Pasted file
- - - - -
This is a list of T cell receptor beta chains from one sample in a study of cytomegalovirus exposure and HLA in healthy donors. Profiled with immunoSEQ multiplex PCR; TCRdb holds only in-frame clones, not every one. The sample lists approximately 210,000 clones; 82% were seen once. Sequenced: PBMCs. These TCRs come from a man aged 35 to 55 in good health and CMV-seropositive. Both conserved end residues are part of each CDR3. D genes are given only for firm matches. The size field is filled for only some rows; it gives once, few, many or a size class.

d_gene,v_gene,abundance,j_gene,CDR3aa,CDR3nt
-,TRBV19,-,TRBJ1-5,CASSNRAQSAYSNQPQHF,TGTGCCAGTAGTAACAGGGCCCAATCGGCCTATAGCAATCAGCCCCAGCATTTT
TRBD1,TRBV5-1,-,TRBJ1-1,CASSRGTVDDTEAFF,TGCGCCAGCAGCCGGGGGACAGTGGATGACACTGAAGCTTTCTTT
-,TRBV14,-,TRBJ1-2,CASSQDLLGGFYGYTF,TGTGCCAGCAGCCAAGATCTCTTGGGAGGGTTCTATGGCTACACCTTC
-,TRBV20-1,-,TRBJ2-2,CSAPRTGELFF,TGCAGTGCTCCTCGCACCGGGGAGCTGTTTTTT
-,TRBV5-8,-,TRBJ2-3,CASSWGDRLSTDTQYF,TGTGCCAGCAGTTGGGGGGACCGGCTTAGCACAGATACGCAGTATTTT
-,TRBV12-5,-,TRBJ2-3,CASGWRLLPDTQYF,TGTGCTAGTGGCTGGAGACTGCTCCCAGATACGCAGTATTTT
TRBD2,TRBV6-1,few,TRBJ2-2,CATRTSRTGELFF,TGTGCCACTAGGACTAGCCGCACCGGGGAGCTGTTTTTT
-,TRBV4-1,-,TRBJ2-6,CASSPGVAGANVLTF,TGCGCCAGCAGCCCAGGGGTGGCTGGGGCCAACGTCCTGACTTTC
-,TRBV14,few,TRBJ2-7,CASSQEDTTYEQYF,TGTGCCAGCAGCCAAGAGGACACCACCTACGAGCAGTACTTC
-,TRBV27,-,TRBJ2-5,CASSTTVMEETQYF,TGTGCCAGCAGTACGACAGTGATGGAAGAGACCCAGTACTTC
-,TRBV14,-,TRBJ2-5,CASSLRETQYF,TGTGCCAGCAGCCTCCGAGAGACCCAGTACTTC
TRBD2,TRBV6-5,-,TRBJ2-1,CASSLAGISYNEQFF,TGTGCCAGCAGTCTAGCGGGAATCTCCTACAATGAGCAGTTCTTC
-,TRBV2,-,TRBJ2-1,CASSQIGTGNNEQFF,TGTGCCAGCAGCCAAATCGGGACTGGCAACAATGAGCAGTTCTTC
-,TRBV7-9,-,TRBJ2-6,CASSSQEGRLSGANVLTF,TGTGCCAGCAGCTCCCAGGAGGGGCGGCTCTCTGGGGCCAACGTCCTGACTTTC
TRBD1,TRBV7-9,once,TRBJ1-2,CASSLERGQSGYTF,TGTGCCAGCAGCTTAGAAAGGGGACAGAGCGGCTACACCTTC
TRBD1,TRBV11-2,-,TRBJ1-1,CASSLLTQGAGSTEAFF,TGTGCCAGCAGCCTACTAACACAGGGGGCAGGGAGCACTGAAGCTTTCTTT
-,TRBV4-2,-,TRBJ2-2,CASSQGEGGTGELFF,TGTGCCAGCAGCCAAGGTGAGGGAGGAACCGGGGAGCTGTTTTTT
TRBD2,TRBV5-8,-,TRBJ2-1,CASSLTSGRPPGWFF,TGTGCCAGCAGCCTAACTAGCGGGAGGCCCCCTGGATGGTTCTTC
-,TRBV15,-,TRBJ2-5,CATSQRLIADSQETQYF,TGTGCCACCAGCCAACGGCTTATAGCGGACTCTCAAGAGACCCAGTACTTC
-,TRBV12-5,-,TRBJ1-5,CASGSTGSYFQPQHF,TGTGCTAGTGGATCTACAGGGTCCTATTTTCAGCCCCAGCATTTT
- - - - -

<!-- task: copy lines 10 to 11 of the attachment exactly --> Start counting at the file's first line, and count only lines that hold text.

-,TRBV4-1,-,TRBJ2-6,CASSPGVAGANVLTF,TGCGCCAGCAGCCCAGGGGTGGCTGGGGCCAACGTCCTGACTTTC
-,TRBV14,few,TRBJ2-7,CASSQEDTTYEQYF,TGTGCCAGCAGCCAAGAGGACACCACCTACGAGCAGTACTTC